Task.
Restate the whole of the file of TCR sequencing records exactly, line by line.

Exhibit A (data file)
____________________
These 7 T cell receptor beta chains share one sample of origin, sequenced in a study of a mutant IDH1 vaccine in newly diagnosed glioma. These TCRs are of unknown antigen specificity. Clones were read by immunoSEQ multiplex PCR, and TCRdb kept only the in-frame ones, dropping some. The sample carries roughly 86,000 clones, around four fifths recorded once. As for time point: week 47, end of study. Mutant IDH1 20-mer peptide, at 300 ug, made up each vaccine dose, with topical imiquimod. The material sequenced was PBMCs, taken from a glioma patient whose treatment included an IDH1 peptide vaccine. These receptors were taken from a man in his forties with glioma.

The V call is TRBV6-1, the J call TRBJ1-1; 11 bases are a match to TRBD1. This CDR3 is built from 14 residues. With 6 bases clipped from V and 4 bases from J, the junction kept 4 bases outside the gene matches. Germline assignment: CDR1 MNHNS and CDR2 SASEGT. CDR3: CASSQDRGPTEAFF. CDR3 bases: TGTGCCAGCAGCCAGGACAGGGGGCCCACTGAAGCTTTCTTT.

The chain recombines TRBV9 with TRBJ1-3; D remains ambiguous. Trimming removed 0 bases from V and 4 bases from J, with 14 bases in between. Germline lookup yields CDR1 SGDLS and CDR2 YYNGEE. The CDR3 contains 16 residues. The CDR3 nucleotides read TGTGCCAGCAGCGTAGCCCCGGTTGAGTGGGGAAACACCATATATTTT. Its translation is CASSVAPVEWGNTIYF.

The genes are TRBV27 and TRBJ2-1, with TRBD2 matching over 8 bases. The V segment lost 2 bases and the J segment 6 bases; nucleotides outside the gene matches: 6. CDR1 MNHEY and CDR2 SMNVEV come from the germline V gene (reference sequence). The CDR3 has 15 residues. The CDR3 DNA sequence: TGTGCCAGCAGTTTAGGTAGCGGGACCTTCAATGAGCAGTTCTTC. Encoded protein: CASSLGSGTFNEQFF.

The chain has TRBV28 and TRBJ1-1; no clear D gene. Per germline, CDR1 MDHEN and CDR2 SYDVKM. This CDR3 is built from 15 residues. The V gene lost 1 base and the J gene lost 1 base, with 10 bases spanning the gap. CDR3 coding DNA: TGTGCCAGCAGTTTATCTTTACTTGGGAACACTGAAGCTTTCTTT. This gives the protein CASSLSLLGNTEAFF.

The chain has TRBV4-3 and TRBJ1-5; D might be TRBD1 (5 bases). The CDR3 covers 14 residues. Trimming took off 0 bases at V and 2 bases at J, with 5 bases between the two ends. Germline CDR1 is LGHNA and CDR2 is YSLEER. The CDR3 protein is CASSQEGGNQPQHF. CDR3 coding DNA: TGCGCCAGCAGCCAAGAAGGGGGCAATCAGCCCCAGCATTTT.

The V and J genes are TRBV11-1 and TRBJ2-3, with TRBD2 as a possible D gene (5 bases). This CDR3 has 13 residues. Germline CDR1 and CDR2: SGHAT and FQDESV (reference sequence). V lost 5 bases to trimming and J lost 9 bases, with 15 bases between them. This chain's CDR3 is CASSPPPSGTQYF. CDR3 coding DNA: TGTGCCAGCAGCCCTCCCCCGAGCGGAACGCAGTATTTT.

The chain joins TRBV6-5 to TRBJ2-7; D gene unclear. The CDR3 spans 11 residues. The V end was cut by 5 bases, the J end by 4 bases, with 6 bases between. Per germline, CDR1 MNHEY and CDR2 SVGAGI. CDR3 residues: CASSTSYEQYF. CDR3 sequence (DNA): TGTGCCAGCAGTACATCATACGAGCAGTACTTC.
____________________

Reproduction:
These 7 T cell receptor beta chains share one sample of origin, sequenced in a study of a mutant IDH1 vaccine in newly diagnosed glioma. These TCRs are of unknown antigen specificity. Clones were read by immunoSEQ multiplex PCR, and TCRdb kept only the in-frame ones, dropping some. The sample carries roughly 86,000 clones, around four fifths recorded once. As for time point: week 47, end of study. Mutant IDH1 20-mer peptide, at 300 ug, made up each vaccine dose, with topical imiquimod. The material sequenced was PBMCs, taken from a glioma patient whose treatment included an IDH1 peptide vaccine. These receptors were taken from a man in his forties with glioma.

The V call is TRBV6-1, the J call TRBJ1-1; 11 bases are a match to TRBD1. This CDR3 is built from 14 residues. With 6 bases clipped from V and 4 bases from J, the junction kept 4 bases outside the gene matches. Germline assignment: CDR1 MNHNS and CDR2 SASEGT. CDR3: CASSQDRGPTEAFF. CDR3 bases: TGTGCCAGCAGCCAGGACAGGGGGCCCACTGAAGCTTTCTTT.

The chain recombines TRBV9 with TRBJ1-3; D remains ambiguous. Trimming removed 0 bases from V and 4 bases from J, with 14 bases in between. Germline lookup yields CDR1 SGDLS and CDR2 YYNGEE. The CDR3 contains 16 residues. The CDR3 nucleotides read TGTGCCAGCAGCGTAGCCCCGGTTGAGTGGGGAAACACCATATATTTT. Its translation is CASSVAPVEWGNTIYF.

The genes are TRBV27 and TRBJ2-1, with TRBD2 matching over 8 bases. The V segment lost 2 bases and the J segment 6 bases; nucleotides outside the gene matches: 6. CDR1 MNHEY and CDR2 SMNVEV come from the germline V gene (reference sequence). The CDR3 has 15 residues. The CDR3 DNA sequence: TGTGCCAGCAGTTTAGGTAGCGGGACCTTCAATGAGCAGTTCTTC. Encoded protein: CASSLGSGTFNEQFF.

The chain has TRBV28 and TRBJ1-1; no clear D gene. Per germline, CDR1 MDHEN and CDR2 SYDVKM. This CDR3 is built from 15 residues. The V gene lost 1 base and the J gene lost 1 base, with 10 bases spanning the gap. CDR3 coding DNA: TGTGCCAGCAGTTTATCTTTACTTGGGAACACTGAAGCTTTCTTT. This gives the protein CASSLSLLGNTEAFF.

The chain has TRBV4-3 and TRBJ1-5; D might be TRBD1 (5 bases). The CDR3 covers 14 residues. Trimming took off 0 bases at V and 2 bases at J, with 5 bases between the two ends. Germline CDR1 is LGHNA and CDR2 is YSLEER. The CDR3 protein is CASSQEGGNQPQHF. CDR3 coding DNA: TGCGCCAGCAGCCAAGAAGGGGGCAATCAGCCCCAGCATTTT.

The V and J genes are TRBV11-1 and TRBJ2-3, with TRBD2 as a possible D gene (5 bases). This CDR3 has 13 residues. Germline CDR1 and CDR2: SGHAT and FQDESV (reference sequence). V lost 5 bases to trimming and J lost 9 bases, with 15 bases between them. This chain's CDR3 is CASSPPPSGTQYF. CDR3 coding DNA: TGTGCCAGCAGCCCTCCCCCGAGCGGAACGCAGTATTTT.

The chain joins TRBV6-5 to TRBJ2-7; D gene unclear. The CDR3 spans 11 residues. The V end was cut by 5 bases, the J end by 4 bases, with 6 bases between. Per germline, CDR1 MNHEY and CDR2 SVGAGI. CDR3 residues: CASSTSYEQYF. CDR3 sequence (DNA): TGTGCCAGCAGTACATCATACGAGCAGTACTTC.